If you or somebody you care about has been diagnosed with Atrial Fibrillation (AF), you likely already know this about the diagnosis: it’s an irregular heart rhythm affecting the heart’s upper chambers (the right and left atria) – and it’s also the most common heart-related reason for hospital admission. As Kentucky cardiologist Dr. John Mandrola likes to describe the disorder:
“AF is both a disease and a consequence of actions. It’s your body talking to you.”
Dr. John is a bike racer and one of my favourite writers in cardiology. As my heart sister Jaynie Martz once sized up his writing: “concise, charming, compassionately light, adult-to-adult, uber-digestible with nary a whiff of condescension or pomposity.” Amen, Jaynie. His particular cardiac specialty is electrophysiology, the diagnosis and treatment of heart rhythm disorders. Here’s his overall take on the diagnosis of atrial fibrillation, as delivered to a Utah conference of his fellow electrophysiologists recently:
1. AF is a growing and major health problem – and it afflicts a diverse patient population.
2. Though things continue to improve, we offer imperfect treatments.
3. Nearly all approaches to patients with AF are preference–sensitive. No patient really “needs” to have an ablation or take an anticoagulant drug.
4. Information and effective communication in the doctor-patient relationship is everything.
And here’s a more specific list, from his blog:
13 things to know about Atrial Fibrillation
“Here are 13 things I tell AF patients.
- I am sorry that you have AF. Welcome to the club, there are many members. (Three million Americans and counting.)
- I know how it feels.
- Your fatigue, shortness of breath and uneasiness in the chest are most likely related to your AF.
- AF may pass without treatment. Really.
- Important new work suggests AF is modifiable with lifestyle measures. As in, you can help yourself.
- AF isn’t immediately life-threatening, though it feels so.
- Worrying about AF is like worrying about getting gray hair and wrinkles. Plus, excessive worry makes AF more likely to occur.
- Emergency rooms treat all AF in the same way. One hammer — often a big one.
- There is no “cure” for AF. (See #5)
- The treatment of AF can be worse than the disease.
- The worst (and most non-reversible) thing that can happen with AF is a stroke. For AF patients with more than one of these conditions: Age> 75, high blood pressure, diabetes, heart failure, or previous stroke, the only means of lowering stroke risk is to take an anticoagulant drug. Sorry about the skin bruises; a stroke is worse. Know your CHADS-VASc score.
- The treasure of AF ablation includes eliminating AF episodes without taking medicines. But AF ablation is not like squishing a blockage or doing a stress test. It will be hard on you. It works 60-80% of the time, has to be repeated one-third of the time and has a list of very serious complications.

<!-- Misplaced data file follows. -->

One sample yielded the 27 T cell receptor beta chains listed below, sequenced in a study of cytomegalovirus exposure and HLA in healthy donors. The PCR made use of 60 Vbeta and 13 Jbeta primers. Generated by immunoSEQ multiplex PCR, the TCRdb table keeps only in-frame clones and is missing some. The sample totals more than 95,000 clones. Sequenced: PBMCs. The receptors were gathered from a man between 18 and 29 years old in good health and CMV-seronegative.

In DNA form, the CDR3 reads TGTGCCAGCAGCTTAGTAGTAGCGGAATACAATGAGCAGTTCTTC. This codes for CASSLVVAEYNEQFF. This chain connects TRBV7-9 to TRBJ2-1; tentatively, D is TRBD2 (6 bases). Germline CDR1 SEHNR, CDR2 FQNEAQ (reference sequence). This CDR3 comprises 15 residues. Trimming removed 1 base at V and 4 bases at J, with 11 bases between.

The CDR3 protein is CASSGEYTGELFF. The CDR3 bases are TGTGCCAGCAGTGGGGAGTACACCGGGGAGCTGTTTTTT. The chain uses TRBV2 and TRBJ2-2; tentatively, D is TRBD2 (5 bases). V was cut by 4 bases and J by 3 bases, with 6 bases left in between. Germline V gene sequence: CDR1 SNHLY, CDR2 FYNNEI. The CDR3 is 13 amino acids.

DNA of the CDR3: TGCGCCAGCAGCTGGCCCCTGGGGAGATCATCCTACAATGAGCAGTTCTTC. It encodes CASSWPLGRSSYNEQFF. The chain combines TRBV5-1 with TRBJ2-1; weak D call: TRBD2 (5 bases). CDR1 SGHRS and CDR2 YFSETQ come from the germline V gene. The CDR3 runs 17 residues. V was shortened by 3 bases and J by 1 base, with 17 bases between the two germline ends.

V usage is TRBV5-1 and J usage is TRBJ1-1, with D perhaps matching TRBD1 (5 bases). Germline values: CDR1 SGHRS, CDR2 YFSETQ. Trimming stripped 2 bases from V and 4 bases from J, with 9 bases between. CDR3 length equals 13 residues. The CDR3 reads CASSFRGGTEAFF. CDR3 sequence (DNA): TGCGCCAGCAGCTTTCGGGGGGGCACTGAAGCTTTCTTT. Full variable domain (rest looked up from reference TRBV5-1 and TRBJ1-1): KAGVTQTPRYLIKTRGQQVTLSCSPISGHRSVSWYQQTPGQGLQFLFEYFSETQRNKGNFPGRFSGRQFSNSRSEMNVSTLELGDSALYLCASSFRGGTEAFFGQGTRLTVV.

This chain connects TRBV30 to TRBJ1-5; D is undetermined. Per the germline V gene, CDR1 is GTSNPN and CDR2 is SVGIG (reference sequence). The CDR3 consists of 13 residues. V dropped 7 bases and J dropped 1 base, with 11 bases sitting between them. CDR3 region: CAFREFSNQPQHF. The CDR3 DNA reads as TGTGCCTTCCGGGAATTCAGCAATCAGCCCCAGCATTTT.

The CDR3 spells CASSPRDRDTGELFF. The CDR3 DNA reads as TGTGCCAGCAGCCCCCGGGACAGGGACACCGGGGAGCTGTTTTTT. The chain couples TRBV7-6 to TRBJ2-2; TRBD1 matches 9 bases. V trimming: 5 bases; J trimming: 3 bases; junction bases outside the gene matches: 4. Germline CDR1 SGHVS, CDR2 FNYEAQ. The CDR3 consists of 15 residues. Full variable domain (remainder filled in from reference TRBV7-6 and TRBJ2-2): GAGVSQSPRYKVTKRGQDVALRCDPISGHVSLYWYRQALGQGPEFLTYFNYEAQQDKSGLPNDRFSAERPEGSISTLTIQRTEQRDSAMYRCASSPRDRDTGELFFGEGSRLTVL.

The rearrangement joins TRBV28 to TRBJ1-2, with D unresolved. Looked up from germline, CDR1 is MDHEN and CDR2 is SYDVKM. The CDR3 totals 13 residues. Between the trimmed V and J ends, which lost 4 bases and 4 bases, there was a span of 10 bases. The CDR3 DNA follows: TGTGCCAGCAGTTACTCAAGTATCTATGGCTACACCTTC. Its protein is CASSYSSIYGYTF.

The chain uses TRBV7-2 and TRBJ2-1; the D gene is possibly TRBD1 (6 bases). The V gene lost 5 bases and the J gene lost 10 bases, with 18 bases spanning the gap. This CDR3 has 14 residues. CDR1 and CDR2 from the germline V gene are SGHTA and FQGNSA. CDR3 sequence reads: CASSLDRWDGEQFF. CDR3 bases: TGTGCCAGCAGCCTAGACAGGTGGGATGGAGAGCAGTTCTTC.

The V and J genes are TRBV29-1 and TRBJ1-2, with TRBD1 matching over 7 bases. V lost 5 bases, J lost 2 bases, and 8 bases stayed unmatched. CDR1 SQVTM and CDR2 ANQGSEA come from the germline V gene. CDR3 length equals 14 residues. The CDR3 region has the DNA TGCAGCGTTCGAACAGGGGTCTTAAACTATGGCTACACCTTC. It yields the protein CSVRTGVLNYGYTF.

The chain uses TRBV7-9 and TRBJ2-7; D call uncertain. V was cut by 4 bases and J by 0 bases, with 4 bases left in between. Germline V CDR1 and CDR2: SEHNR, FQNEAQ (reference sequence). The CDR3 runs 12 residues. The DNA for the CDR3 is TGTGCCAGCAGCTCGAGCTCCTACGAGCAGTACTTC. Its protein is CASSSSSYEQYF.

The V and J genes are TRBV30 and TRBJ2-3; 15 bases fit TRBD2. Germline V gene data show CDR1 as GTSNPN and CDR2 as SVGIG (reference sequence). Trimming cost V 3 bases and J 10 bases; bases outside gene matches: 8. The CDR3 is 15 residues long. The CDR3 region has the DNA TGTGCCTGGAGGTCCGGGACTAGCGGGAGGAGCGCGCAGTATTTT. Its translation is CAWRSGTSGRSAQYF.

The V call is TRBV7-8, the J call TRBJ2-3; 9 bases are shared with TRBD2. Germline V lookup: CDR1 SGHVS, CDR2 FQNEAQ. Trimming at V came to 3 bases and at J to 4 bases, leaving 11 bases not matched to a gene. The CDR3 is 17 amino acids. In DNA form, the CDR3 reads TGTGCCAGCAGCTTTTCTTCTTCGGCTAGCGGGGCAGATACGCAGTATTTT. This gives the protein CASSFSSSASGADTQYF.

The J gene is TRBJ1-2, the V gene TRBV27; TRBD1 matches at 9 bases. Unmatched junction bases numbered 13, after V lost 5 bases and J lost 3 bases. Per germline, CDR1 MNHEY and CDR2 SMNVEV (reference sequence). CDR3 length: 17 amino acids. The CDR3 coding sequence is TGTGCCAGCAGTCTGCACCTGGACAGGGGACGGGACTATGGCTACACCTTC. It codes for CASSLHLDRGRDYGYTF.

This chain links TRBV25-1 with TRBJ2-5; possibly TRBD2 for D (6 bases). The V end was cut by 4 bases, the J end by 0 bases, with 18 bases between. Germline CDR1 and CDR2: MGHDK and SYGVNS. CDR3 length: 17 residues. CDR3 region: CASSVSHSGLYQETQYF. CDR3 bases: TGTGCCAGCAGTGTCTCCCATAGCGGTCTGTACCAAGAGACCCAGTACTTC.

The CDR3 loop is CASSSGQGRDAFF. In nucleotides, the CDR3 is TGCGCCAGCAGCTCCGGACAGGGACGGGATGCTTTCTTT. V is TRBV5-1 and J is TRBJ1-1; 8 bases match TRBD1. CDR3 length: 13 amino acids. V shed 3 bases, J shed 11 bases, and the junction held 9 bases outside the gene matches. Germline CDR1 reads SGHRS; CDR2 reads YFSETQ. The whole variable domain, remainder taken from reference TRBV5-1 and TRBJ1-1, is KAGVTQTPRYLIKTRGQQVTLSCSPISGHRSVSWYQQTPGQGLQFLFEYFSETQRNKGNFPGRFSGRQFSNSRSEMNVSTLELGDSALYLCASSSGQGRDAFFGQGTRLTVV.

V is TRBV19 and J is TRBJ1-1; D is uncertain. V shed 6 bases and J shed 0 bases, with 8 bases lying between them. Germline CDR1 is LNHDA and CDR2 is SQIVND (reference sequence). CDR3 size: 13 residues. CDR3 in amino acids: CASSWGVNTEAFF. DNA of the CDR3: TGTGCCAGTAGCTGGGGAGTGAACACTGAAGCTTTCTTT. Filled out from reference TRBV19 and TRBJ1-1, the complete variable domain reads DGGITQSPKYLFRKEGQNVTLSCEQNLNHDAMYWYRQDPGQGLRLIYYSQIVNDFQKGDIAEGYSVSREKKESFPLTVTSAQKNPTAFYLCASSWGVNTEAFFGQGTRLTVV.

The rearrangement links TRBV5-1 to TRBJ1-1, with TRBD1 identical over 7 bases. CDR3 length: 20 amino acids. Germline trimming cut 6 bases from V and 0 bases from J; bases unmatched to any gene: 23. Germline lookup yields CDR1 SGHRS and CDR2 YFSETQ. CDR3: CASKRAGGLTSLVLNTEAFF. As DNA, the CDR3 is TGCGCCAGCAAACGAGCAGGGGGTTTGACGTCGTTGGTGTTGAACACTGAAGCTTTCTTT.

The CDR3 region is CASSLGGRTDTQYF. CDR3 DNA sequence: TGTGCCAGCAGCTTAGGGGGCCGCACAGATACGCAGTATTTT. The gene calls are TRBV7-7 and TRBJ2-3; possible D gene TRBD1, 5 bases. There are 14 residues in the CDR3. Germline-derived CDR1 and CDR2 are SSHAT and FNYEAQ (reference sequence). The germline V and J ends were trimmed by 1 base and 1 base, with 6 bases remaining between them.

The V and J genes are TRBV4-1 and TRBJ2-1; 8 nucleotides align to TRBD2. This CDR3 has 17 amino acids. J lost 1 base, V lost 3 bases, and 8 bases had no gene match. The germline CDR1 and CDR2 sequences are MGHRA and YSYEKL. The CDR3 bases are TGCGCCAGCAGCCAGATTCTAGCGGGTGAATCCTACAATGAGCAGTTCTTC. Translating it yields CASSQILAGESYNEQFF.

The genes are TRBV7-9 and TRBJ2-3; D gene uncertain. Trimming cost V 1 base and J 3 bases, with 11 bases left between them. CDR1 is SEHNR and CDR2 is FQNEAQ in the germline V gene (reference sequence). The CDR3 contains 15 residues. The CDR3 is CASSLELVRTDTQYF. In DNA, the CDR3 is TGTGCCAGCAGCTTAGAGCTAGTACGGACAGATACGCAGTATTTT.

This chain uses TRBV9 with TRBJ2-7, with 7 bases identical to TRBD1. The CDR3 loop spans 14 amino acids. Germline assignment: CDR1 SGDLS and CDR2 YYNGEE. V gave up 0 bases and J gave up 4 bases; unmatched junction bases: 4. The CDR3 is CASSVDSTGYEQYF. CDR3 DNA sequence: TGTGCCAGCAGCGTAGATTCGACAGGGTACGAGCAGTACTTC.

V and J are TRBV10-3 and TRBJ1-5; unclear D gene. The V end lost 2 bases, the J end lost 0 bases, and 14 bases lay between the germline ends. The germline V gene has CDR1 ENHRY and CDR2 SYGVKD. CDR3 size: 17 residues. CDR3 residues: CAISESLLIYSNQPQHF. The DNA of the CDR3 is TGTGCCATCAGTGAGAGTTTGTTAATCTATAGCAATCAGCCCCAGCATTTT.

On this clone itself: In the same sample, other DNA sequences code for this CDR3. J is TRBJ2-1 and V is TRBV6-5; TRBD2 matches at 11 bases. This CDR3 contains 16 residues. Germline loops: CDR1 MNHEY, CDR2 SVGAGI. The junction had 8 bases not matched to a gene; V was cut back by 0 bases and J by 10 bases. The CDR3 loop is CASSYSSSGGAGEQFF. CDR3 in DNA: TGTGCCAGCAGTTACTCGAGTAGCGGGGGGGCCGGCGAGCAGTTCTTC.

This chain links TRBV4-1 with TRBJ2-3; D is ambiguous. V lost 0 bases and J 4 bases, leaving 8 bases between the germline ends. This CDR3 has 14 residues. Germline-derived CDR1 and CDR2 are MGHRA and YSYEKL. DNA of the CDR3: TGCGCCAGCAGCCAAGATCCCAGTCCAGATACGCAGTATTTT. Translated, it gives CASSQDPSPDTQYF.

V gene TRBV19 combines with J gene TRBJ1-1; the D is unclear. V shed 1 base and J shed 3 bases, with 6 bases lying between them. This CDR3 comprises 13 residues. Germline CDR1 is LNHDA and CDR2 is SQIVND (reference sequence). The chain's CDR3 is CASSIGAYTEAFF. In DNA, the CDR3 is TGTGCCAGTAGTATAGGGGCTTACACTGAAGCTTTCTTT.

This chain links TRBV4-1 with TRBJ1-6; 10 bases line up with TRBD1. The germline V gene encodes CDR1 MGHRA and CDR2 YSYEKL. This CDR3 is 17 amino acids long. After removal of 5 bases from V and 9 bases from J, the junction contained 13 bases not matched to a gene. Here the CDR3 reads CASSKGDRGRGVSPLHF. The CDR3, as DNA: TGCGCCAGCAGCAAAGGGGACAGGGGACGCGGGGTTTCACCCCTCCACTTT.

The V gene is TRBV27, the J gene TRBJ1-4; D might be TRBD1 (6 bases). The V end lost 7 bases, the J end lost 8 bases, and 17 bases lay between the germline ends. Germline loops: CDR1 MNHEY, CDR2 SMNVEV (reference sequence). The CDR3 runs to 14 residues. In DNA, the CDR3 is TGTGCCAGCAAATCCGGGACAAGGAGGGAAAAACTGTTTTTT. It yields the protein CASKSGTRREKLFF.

- If your AF heart rate is not excessive, it’s unlikely that you will develop heart failure. Likewise, if you have none of the five risks for stroke, or you take anti-coagulant drugs, AF is unlikely to cause a stroke. In these cases, you don’t have to take an AF-rhythm drug(s) or have an ablation. You can live with AF. You might not be as good as you were, but you will continue to be.
“There’s obviously more than 13 things to say about AF. It’s a complicated disease with many different ways to the same end. We need adequate time with our patients to give them this kind of powerful knowledge. They need time to digest all the possible treatments, or perhaps no treatment. Patients need to weigh the disease against the treatments.
“All this is why AF treatment should not be rushed.”
And here’s what patients love to see, which is empathy of the highest order: Dr. John’s own description of being diagnosed with the same condition that he treats every day in others (from his Utah presentation):
“On a hot summer bike ride in 2010, my heart rate monitor started producing quirky data. About that same time, power left my legs, I gasped for air, sweated profusely and felt faint. When I got home – hours later – it was clear that an AF doctor was in AF.
“This year-long experience with AF taught me a lot – not the least of which was that it is one thing to prescribe a therapy such as Flecainide – it is yet another to swallow that white pill yourself.”
- UPDATE – December 2016: Dr. John Mandrola’s new book The Haywire Heart is out! Recommended for anybody who competes in endurance sports (running, cycling, triathlon, cross-country skiing) and who needs to know that going too hard or too long can damage your heart forever.
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- Why are women with atrial fibrillation treated differently?
Q: What’s been your experience with Atrial Fibrillation?